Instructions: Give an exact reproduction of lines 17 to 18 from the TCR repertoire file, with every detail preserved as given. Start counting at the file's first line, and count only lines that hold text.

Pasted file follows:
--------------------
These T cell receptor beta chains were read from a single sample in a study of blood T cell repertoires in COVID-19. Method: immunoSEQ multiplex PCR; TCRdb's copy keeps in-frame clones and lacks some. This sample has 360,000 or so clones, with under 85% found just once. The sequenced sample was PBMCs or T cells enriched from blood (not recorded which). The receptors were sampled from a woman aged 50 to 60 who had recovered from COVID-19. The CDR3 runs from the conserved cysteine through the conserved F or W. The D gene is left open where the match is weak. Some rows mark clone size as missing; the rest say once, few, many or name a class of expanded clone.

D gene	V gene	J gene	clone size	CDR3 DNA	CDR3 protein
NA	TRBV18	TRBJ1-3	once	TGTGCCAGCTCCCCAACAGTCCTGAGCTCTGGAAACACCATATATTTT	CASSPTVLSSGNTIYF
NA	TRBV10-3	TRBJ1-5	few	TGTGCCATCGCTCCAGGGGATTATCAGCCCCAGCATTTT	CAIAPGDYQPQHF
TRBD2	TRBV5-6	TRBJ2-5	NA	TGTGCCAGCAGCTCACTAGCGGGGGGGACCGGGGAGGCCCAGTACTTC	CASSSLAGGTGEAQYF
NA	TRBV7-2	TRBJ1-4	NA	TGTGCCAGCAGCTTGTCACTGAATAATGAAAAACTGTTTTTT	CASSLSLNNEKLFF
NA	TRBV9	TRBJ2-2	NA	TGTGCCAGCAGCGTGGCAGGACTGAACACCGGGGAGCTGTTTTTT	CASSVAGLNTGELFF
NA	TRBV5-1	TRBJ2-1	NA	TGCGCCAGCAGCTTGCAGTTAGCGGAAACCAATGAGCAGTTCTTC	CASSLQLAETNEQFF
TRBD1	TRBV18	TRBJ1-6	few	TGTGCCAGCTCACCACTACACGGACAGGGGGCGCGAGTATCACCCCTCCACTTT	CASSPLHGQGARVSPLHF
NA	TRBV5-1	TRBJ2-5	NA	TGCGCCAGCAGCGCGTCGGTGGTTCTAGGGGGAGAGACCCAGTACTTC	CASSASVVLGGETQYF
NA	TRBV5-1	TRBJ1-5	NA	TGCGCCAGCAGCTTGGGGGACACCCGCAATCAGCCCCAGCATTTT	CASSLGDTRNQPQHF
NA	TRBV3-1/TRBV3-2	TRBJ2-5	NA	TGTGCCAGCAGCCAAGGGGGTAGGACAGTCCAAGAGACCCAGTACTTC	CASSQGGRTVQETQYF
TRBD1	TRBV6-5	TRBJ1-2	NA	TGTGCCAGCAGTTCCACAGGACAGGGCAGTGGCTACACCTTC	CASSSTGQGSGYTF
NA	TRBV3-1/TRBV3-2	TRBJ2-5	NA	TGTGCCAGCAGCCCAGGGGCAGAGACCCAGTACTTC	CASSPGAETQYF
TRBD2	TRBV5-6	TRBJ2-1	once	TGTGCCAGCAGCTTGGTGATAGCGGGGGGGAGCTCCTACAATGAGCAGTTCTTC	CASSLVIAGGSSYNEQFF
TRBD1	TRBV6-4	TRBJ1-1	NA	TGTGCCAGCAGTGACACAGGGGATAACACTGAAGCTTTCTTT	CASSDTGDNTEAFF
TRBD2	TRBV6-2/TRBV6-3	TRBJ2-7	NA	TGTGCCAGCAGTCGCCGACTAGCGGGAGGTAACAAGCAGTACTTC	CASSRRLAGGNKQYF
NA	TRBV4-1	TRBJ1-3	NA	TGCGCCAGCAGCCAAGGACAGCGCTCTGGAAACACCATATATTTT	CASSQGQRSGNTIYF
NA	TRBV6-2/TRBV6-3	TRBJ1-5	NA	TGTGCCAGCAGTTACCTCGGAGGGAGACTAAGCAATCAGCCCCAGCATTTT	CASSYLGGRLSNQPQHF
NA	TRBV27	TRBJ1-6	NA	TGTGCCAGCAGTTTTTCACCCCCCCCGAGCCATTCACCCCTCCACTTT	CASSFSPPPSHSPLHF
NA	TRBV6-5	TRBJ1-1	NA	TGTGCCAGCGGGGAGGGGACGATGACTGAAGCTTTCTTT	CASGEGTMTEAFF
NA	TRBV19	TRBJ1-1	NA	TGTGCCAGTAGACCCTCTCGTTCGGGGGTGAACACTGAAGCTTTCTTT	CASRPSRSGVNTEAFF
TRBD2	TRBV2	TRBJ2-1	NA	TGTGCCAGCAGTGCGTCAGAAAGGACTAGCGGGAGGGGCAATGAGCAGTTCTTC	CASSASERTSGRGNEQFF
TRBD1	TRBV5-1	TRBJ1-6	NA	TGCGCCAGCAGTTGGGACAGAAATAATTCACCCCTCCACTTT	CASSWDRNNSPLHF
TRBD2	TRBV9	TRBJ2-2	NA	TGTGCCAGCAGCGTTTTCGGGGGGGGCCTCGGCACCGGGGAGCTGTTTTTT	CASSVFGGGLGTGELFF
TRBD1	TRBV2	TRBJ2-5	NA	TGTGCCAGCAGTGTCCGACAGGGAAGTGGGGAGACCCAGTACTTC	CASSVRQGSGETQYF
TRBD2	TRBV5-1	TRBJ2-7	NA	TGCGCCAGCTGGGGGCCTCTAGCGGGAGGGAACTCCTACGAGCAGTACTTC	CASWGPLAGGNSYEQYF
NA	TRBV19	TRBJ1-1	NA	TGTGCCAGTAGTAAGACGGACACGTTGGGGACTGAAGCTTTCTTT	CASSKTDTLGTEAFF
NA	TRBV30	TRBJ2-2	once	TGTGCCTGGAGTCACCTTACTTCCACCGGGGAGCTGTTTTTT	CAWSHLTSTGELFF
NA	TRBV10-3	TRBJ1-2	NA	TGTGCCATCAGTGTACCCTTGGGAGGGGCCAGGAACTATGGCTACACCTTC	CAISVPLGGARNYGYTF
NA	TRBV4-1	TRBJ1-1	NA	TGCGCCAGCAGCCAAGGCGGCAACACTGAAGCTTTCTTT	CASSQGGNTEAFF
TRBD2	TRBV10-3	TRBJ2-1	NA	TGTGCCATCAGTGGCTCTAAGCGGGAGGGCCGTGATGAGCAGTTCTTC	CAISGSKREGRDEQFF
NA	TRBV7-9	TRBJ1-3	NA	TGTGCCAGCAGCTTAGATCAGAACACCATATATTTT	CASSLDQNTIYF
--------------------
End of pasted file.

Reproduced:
TRBD2	TRBV6-2/TRBV6-3	TRBJ2-7	NA	TGTGCCAGCAGTCGCCGACTAGCGGGAGGTAACAAGCAGTACTTC	CASSRRLAGGNKQYF
NA	TRBV4-1	TRBJ1-3	NA	TGCGCCAGCAGCCAAGGACAGCGCTCTGGAAACACCATATATTTT	CASSQGQRSGNTIYF